4. i keep one disposable 'better beetle blaster' trap in every deep and medium box , (i get them from mann lake). i use regular vegatable oil in them, and i mix a little over-ripe banana and apple cider vinegar in with the oil. if i get a few beetles in a trap and the oil gets dingy, i'll replace it.

    5. i try not to have much more space in the hive than there are bees to fill the space.

    6. i only inspect the hives when needed, and i kill any loose beetles i find with tweezers.

    even though i know there are beetles around, it's not too unusual to not see any running loose during an inspection, and i have some traps that are still beetle free since spring. so far so good this year.

    i hate those little buggers.
    i think i'll have to add a number 7: i stopped killing fire ants around the bee yard.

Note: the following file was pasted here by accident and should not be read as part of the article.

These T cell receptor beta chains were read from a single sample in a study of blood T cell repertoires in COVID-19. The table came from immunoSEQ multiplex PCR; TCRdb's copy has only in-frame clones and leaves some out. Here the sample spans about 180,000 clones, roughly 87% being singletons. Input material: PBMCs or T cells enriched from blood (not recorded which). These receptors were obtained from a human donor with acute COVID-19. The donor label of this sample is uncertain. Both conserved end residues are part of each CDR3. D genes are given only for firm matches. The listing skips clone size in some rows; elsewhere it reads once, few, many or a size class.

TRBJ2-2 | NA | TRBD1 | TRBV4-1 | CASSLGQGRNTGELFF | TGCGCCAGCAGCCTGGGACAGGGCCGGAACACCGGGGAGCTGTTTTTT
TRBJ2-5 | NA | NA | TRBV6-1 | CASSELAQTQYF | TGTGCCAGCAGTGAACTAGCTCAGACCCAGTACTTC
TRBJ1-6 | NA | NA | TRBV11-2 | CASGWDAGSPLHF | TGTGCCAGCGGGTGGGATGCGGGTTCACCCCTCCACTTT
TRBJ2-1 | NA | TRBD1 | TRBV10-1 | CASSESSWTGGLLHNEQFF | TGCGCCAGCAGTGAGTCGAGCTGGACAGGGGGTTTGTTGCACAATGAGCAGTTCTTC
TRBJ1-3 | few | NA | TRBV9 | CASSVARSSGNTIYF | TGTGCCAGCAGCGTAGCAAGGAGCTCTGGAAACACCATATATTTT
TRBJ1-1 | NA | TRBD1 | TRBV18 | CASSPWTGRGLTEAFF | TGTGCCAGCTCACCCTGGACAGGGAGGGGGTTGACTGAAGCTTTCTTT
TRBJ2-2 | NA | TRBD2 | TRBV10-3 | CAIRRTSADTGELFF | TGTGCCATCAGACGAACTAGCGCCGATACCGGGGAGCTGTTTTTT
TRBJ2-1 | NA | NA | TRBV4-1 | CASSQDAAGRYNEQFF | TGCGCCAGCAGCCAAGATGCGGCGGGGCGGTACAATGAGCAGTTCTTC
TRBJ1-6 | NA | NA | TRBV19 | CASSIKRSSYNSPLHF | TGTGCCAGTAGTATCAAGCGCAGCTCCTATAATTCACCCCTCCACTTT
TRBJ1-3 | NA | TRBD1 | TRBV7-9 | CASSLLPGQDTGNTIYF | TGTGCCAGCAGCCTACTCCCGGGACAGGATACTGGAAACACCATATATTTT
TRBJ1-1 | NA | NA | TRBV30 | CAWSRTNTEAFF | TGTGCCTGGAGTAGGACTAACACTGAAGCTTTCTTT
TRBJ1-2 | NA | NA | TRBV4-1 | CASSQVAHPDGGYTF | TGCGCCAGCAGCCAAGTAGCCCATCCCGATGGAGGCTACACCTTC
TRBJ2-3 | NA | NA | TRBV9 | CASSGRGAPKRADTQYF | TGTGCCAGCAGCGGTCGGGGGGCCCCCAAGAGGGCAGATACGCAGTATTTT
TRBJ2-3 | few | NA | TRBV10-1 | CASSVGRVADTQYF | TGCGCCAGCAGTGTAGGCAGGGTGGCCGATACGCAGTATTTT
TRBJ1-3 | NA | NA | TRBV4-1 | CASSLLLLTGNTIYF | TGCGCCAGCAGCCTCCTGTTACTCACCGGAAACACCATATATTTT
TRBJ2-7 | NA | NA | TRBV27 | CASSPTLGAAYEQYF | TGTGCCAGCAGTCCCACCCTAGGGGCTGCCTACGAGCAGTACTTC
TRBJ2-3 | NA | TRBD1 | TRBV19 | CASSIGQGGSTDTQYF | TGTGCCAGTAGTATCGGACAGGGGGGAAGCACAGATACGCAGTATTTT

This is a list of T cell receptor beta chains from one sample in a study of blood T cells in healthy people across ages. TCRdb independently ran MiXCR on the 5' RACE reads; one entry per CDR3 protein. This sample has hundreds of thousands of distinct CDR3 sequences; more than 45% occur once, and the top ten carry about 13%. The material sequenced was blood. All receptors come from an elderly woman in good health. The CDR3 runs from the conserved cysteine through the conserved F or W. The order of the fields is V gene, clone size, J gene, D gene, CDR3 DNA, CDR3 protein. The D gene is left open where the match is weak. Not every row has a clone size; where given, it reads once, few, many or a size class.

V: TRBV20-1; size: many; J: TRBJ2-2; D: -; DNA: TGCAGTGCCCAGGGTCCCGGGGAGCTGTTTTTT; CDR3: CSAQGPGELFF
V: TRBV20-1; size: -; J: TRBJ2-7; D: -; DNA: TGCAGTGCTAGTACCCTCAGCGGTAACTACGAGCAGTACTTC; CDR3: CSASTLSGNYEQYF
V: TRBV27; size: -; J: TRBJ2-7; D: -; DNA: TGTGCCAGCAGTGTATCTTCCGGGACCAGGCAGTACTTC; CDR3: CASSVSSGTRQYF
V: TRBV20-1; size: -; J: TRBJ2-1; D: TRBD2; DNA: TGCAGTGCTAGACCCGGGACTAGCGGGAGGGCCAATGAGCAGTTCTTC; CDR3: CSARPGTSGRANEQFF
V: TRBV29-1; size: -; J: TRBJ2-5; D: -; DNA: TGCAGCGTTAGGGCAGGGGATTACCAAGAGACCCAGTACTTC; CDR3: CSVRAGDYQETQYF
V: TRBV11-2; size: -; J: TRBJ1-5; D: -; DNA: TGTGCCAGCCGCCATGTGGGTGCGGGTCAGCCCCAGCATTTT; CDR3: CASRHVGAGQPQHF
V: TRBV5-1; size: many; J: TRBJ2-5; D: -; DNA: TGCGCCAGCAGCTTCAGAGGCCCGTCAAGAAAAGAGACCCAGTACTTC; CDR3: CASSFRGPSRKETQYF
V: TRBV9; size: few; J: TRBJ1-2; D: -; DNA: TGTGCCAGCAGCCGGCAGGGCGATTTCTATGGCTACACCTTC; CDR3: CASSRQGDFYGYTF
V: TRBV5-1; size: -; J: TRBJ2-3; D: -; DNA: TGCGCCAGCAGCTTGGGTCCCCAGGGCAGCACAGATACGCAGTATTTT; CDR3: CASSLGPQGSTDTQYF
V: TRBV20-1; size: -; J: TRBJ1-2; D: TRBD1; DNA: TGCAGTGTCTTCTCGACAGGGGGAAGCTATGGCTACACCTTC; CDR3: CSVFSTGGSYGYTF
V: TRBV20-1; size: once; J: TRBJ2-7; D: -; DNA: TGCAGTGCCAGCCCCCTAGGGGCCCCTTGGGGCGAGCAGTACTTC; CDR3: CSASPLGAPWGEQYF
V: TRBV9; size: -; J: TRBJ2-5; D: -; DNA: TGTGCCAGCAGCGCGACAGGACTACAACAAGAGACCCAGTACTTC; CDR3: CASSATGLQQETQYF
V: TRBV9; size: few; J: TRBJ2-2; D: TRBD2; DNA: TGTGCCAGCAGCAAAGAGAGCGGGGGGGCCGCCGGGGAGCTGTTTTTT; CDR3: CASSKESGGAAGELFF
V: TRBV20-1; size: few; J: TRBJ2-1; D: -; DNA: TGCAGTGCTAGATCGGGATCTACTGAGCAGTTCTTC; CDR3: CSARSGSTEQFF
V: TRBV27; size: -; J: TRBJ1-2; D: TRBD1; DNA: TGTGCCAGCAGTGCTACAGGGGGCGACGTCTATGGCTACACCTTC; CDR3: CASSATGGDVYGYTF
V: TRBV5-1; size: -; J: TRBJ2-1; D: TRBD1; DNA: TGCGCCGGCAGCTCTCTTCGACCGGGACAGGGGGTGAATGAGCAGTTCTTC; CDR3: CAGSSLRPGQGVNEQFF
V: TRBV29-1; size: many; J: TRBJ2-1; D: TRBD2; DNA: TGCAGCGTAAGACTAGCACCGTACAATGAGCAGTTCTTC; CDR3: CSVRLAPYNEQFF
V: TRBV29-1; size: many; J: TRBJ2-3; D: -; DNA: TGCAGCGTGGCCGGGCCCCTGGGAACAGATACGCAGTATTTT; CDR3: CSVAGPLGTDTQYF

not by design, but by procrastination.

    come to think of it, those shady yards where i saw so many beetles were well kept yards and i bet their owners eradicated the fire ants.

    a quick google search revealed that fire ants have been shown to eat shb larvae. hmmmm.
    journaling the growth of a treatment free apiary started in 2010. 20+/- hives

  15. #35
    Join Date
    Mar 2011
    Location
    Fort Worth, TX, USA
    Posts
    1,774

    Default Re: Anythin else I can do to control SHB

    Fire ants also eat bee larva. I lost my first hive to ants, probably fire ants - with a solid bottom board I might add. Not much deters a hungry fire ant.
    Time to be a gypsy again, 2014 will be my prep year, my bees want a better area with actual rainfall.

  16. #36
    Join Date
    Jul 2010
    Location
    jackson county, alabama, usa
    Posts
    4,530

    Default Re: Anythin else I can do to control SHB